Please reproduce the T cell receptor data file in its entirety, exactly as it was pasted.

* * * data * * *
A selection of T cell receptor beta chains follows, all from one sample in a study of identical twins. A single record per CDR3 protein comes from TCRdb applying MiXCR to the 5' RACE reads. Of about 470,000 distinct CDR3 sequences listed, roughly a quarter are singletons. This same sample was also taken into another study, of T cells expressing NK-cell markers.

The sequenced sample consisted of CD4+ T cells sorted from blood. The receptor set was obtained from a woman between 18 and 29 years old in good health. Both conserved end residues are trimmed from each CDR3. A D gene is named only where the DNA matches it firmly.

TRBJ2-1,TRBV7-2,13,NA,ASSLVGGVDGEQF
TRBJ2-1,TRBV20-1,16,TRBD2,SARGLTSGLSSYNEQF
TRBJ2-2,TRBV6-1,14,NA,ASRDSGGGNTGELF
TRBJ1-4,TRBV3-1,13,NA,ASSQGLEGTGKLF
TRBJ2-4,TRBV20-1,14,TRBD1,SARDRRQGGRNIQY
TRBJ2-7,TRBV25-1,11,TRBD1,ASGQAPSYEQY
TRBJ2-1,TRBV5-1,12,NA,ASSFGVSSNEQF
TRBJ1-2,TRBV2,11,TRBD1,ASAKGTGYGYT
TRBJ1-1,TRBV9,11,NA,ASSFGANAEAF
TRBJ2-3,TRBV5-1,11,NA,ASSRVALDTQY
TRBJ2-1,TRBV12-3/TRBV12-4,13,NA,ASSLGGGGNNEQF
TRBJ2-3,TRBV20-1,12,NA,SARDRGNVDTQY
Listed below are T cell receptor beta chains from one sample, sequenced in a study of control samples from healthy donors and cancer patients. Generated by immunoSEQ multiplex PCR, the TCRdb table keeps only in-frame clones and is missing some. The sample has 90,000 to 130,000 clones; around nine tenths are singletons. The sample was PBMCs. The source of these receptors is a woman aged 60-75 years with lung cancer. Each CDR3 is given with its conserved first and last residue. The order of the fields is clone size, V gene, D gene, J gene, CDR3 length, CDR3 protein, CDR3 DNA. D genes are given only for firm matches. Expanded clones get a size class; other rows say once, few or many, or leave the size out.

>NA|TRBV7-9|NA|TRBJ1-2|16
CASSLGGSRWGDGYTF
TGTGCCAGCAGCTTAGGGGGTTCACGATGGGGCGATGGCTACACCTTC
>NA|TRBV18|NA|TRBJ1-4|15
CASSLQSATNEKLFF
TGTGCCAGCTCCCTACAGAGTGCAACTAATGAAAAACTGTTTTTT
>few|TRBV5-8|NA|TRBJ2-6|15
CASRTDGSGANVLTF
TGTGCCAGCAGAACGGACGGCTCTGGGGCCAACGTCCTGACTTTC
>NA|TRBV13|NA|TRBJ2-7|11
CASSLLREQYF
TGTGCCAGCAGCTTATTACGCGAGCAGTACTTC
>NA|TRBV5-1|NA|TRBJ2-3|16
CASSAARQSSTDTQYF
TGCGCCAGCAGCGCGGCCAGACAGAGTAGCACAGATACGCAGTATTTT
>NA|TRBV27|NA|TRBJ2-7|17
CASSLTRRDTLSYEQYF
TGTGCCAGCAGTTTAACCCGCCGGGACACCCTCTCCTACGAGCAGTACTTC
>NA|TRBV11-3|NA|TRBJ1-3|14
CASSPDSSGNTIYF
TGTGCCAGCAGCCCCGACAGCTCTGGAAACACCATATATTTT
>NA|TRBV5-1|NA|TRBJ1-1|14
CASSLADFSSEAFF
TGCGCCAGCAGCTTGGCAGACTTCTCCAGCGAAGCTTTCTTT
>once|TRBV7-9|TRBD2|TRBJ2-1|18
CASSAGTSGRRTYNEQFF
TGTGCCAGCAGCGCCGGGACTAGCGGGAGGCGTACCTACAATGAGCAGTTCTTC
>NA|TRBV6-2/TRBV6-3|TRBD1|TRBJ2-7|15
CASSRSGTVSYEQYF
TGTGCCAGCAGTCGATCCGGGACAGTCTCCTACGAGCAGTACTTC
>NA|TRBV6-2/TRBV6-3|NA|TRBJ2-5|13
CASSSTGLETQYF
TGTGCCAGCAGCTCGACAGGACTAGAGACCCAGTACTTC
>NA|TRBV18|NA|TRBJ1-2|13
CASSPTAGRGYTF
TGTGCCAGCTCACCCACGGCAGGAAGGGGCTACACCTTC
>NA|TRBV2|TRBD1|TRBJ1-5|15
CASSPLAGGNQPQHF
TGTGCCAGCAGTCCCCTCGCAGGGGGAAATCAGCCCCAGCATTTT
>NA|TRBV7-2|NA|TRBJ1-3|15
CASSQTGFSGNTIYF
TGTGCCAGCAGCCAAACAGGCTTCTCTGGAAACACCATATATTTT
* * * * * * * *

A selection of T cell receptor beta chains follows, all from one sample in a study of identical twins. A single record per CDR3 protein comes from TCRdb applying MiXCR to the 5' RACE reads. Of about 470,000 distinct CDR3 sequences listed, roughly a quarter are singletons. This same sample was also taken into another study, of T cells expressing NK-cell markers.

The sequenced sample consisted of CD4+ T cells sorted from blood. The receptor set was obtained from a woman between 18 and 29 years old in good health. Both conserved end residues are trimmed from each CDR3. A D gene is named only where the DNA matches it firmly.

TRBJ2-1,TRBV7-2,13,NA,ASSLVGGVDGEQF
TRBJ2-1,TRBV20-1,16,TRBD2,SARGLTSGLSSYNEQF
TRBJ2-2,TRBV6-1,14,NA,ASRDSGGGNTGELF
TRBJ1-4,TRBV3-1,13,NA,ASSQGLEGTGKLF
TRBJ2-4,TRBV20-1,14,TRBD1,SARDRRQGGRNIQY
TRBJ2-7,TRBV25-1,11,TRBD1,ASGQAPSYEQY
TRBJ2-1,TRBV5-1,12,NA,ASSFGVSSNEQF
TRBJ1-2,TRBV2,11,TRBD1,ASAKGTGYGYT
TRBJ1-1,TRBV9,11,NA,ASSFGANAEAF
TRBJ2-3,TRBV5-1,11,NA,ASSRVALDTQY
TRBJ2-1,TRBV12-3/TRBV12-4,13,NA,ASSLGGGGNNEQF
TRBJ2-3,TRBV20-1,12,NA,SARDRGNVDTQY
Listed below are T cell receptor beta chains from one sample, sequenced in a study of control samples from healthy donors and cancer patients. Generated by immunoSEQ multiplex PCR, the TCRdb table keeps only in-frame clones and is missing some. The sample has 90,000 to 130,000 clones; around nine tenths are singletons. The sample was PBMCs. The source of these receptors is a woman aged 60-75 years with lung cancer. Each CDR3 is given with its conserved first and last residue. The order of the fields is clone size, V gene, D gene, J gene, CDR3 length, CDR3 protein, CDR3 DNA. D genes are given only for firm matches. Expanded clones get a size class; other rows say once, few or many, or leave the size out.

>NA|TRBV7-9|NA|TRBJ1-2|16
CASSLGGSRWGDGYTF
TGTGCCAGCAGCTTAGGGGGTTCACGATGGGGCGATGGCTACACCTTC
>NA|TRBV18|NA|TRBJ1-4|15
CASSLQSATNEKLFF
TGTGCCAGCTCCCTACAGAGTGCAACTAATGAAAAACTGTTTTTT
>few|TRBV5-8|NA|TRBJ2-6|15
CASRTDGSGANVLTF
TGTGCCAGCAGAACGGACGGCTCTGGGGCCAACGTCCTGACTTTC
>NA|TRBV13|NA|TRBJ2-7|11
CASSLLREQYF
TGTGCCAGCAGCTTATTACGCGAGCAGTACTTC
>NA|TRBV5-1|NA|TRBJ2-3|16
CASSAARQSSTDTQYF
TGCGCCAGCAGCGCGGCCAGACAGAGTAGCACAGATACGCAGTATTTT
>NA|TRBV27|NA|TRBJ2-7|17
CASSLTRRDTLSYEQYF
TGTGCCAGCAGTTTAACCCGCCGGGACACCCTCTCCTACGAGCAGTACTTC
>NA|TRBV11-3|NA|TRBJ1-3|14
CASSPDSSGNTIYF
TGTGCCAGCAGCCCCGACAGCTCTGGAAACACCATATATTTT
>NA|TRBV5-1|NA|TRBJ1-1|14
CASSLADFSSEAFF
TGCGCCAGCAGCTTGGCAGACTTCTCCAGCGAAGCTTTCTTT
>once|TRBV7-9|TRBD2|TRBJ2-1|18
CASSAGTSGRRTYNEQFF
TGTGCCAGCAGCGCCGGGACTAGCGGGAGGCGTACCTACAATGAGCAGTTCTTC
>NA|TRBV6-2/TRBV6-3|TRBD1|TRBJ2-7|15
CASSRSGTVSYEQYF
TGTGCCAGCAGTCGATCCGGGACAGTCTCCTACGAGCAGTACTTC
>NA|TRBV6-2/TRBV6-3|NA|TRBJ2-5|13
CASSSTGLETQYF
TGTGCCAGCAGCTCGACAGGACTAGAGACCCAGTACTTC
>NA|TRBV18|NA|TRBJ1-2|13
CASSPTAGRGYTF
TGTGCCAGCTCACCCACGGCAGGAAGGGGCTACACCTTC
>NA|TRBV2|TRBD1|TRBJ1-5|15
CASSPLAGGNQPQHF
TGTGCCAGCAGTCCCCTCGCAGGGGGAAATCAGCCCCAGCATTTT
>NA|TRBV7-2|NA|TRBJ1-3|15
CASSQTGFSGNTIYF
TGTGCCAGCAGCCAAACAGGCTTCTCTGGAAACACCATATATTTT